Waiotapu Mud Pools

Mud pool lookout (photo by Sarah Milicich)
Large geothermal mud pools where rising steam and gases create bubbles of mud that form and burst. Mud volcanoes are also often present.
Hot water lake with many mud pots (photo by Sarah Milicich)
Mud pools form in geothermal areas where rising steam and gas from deep boiling fluids condense in shallow groundwater or rainwater. The gases make the water acidic, and attack the surface rocks, forming clay. The clay-rich soil mixes with the pond water to produce a muddy, steam-heated slurry, or mud pool. Also present are small quantities of sulphur which can be seen as black slicks on the surface.
The mud pools at Waiotapu (Maori for sacred waters) occupy the site of what was the largest mud volcano in New Zealand. The original cone, present until 1925, is now eroded and vigorously active water and mud fill the pool. The gases and steam rising to the surface mean the pools are in a constant state of movement, with mud bubbles forming at surface and erupting. At times repeated mud eruptions at a location can form small mud volcanoes.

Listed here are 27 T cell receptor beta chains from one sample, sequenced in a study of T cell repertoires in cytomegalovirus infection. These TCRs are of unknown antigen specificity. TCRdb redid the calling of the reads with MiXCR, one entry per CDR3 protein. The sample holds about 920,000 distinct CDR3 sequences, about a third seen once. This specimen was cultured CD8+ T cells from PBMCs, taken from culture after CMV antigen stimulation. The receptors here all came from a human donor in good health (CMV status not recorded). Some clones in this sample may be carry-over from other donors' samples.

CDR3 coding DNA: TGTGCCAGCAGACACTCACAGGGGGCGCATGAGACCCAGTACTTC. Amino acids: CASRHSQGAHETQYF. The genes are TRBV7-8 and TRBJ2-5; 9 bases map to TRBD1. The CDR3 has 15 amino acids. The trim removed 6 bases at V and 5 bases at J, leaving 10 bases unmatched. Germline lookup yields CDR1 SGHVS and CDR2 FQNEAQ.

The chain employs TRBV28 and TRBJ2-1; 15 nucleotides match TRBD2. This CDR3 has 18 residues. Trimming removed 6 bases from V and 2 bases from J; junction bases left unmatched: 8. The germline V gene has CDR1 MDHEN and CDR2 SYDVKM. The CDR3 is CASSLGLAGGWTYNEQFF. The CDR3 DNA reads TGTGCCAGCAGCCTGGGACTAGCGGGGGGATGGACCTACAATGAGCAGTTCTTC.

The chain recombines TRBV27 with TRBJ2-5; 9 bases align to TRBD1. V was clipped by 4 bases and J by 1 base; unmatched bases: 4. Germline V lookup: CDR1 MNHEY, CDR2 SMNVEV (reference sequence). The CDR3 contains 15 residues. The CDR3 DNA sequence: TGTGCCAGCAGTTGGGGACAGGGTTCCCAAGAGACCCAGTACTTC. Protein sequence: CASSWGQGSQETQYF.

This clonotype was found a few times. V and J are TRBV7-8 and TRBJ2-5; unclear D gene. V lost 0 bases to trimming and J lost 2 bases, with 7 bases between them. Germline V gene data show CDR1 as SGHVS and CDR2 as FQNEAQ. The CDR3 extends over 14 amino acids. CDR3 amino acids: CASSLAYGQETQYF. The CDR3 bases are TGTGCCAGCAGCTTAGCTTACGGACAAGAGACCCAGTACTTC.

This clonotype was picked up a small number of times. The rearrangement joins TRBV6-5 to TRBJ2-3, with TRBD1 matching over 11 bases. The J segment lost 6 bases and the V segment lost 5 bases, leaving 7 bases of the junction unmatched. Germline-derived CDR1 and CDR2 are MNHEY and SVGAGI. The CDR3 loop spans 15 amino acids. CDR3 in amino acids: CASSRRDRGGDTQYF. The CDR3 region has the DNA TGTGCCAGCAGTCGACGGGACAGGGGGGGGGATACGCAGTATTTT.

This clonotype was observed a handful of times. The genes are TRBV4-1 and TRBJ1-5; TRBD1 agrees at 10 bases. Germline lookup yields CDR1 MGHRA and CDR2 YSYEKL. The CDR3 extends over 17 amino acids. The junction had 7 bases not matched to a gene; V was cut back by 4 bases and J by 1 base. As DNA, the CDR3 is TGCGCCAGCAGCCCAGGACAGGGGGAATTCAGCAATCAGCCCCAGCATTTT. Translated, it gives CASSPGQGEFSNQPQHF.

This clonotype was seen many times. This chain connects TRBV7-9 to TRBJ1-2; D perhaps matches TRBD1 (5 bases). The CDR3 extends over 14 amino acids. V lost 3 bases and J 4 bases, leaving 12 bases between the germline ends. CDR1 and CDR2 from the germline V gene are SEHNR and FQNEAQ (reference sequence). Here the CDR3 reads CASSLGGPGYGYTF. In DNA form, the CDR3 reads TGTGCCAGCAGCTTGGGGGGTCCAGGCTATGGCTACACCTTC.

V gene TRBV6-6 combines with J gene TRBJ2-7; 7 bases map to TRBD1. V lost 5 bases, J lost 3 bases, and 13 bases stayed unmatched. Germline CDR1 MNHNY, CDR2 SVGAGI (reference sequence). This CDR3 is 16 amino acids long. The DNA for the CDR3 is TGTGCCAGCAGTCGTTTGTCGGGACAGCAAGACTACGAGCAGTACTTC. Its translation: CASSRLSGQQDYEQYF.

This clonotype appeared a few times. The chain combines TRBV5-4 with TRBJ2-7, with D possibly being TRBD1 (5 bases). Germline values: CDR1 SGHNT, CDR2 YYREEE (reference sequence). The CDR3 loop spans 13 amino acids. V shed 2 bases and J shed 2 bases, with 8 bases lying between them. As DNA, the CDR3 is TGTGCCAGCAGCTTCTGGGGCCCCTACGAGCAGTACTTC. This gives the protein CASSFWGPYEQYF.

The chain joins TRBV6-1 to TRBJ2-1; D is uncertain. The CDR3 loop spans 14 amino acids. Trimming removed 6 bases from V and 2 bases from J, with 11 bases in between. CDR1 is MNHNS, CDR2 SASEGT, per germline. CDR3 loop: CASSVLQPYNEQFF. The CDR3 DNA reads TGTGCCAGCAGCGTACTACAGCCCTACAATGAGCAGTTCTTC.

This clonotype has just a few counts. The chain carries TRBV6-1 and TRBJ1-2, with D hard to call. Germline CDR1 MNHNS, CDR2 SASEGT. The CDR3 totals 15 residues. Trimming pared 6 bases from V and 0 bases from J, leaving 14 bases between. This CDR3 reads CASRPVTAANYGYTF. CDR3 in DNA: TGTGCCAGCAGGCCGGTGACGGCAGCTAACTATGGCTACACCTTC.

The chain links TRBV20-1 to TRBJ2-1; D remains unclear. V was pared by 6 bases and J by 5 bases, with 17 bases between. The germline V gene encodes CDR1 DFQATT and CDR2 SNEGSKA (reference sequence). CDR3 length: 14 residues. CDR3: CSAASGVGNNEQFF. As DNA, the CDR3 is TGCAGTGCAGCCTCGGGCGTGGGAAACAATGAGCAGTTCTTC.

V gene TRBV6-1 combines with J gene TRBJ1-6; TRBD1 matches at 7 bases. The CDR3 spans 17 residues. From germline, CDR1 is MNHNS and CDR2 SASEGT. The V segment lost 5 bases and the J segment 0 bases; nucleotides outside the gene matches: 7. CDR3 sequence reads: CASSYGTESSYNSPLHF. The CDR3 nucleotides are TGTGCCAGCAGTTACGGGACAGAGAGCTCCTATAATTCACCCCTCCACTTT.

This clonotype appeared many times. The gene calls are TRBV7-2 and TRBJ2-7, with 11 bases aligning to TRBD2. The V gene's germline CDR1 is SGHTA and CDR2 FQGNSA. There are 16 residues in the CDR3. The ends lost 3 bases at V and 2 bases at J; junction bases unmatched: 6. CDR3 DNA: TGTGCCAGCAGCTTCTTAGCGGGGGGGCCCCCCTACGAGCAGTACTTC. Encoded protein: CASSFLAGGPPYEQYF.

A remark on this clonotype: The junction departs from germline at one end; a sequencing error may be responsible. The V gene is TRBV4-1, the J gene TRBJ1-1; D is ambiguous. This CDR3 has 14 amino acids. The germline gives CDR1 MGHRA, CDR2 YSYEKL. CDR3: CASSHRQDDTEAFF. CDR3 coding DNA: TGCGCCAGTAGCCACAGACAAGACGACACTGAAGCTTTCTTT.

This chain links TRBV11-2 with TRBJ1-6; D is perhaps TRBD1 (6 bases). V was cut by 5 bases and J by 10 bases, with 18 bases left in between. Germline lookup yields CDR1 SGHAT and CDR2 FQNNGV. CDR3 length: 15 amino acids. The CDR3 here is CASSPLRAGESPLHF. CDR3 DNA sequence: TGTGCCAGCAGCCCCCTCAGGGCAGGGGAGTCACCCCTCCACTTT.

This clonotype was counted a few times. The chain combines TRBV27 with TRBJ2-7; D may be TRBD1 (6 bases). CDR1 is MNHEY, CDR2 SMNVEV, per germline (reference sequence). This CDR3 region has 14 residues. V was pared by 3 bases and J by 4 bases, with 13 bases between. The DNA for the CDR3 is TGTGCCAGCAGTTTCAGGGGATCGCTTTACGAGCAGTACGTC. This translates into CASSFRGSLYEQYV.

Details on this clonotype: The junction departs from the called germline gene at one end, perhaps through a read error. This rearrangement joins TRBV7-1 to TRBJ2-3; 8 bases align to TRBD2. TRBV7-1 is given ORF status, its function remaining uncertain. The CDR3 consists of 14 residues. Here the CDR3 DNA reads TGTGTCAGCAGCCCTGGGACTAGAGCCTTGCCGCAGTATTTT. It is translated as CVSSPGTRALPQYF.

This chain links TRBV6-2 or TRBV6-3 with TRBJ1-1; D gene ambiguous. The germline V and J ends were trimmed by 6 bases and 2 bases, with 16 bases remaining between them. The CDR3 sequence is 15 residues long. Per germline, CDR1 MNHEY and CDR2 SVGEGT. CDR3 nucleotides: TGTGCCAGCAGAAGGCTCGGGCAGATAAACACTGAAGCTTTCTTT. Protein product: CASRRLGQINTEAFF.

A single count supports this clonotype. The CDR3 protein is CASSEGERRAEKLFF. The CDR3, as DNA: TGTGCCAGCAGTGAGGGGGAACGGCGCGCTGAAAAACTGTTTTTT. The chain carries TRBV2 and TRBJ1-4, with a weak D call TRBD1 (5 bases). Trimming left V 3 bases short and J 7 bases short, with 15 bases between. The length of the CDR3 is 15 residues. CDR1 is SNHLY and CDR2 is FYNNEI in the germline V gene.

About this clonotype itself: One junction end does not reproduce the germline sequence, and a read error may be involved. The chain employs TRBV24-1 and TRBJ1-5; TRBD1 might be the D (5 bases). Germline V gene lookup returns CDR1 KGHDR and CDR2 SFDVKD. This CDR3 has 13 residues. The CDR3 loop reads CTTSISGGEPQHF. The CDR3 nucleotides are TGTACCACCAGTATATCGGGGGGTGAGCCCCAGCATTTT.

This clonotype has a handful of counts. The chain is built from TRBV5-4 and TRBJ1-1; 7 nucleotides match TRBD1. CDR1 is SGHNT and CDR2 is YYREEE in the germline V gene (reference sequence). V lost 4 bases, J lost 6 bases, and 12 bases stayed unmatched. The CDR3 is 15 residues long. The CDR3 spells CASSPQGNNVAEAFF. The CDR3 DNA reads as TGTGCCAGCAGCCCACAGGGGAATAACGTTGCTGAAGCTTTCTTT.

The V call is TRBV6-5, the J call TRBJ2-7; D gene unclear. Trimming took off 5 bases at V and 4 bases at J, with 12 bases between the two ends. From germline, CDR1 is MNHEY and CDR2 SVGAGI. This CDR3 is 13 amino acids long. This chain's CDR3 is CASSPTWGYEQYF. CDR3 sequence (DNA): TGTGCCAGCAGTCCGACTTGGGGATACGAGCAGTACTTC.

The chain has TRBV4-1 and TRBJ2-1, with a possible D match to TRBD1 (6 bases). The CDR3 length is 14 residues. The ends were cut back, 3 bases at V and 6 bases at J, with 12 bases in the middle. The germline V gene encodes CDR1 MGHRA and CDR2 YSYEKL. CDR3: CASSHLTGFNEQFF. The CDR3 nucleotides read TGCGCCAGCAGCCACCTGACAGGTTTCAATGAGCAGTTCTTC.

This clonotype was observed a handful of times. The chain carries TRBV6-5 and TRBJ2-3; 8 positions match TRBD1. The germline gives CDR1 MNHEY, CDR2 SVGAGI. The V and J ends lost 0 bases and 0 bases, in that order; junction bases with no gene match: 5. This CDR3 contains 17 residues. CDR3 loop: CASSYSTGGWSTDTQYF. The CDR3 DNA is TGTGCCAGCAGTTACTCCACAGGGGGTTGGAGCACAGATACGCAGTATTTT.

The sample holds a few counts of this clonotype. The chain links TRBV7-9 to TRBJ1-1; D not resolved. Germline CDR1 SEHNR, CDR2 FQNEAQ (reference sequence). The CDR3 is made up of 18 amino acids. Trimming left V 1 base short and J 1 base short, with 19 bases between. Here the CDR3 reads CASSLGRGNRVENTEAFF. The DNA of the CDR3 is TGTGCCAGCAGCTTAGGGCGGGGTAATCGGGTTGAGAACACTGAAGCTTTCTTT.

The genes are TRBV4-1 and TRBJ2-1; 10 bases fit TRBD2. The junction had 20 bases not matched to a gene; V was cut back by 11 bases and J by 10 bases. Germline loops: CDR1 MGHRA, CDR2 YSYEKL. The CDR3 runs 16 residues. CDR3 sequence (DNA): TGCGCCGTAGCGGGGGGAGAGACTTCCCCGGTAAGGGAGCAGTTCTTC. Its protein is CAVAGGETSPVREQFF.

Mud pool (photo by Sarah Milicich)
The thickness of the mud will depend on how much rain has recently fallen. In dry conditions, the mud is thick and sticky, and more likely to allow for mud volcanoes. In wet periods, the mud is more fluid and the pool may look more like muddy boiling water. Have a look and see how much rain you think has fallen recently.
Spend some time trying to capture a perfect mud plop in a photo!
Located at the other end of the Waiotapu Loop Road is a small bridge where you can park and take a swim in a hot geothermal stream (don't put your head under the water). Also located on the Waiotapu Loop Road is the large Waiotapu geothermal area, with the famous Champagne Pool. This has an admission fee.

Parking off Waiotapu Loop Road

Google Directions

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Accessibility: WHEELCHAIR

A 2 minute walk along a track. Suitable for wheelchairs.

Geological Age
Recent feature
Zealandia Evolution Sequence
Pākihi Supergoup: 5 million years ago – present
This 3 minute video describes the different types of geothermal features that you can see around Rotorua: https://youtu.be/CdNi43qQa7o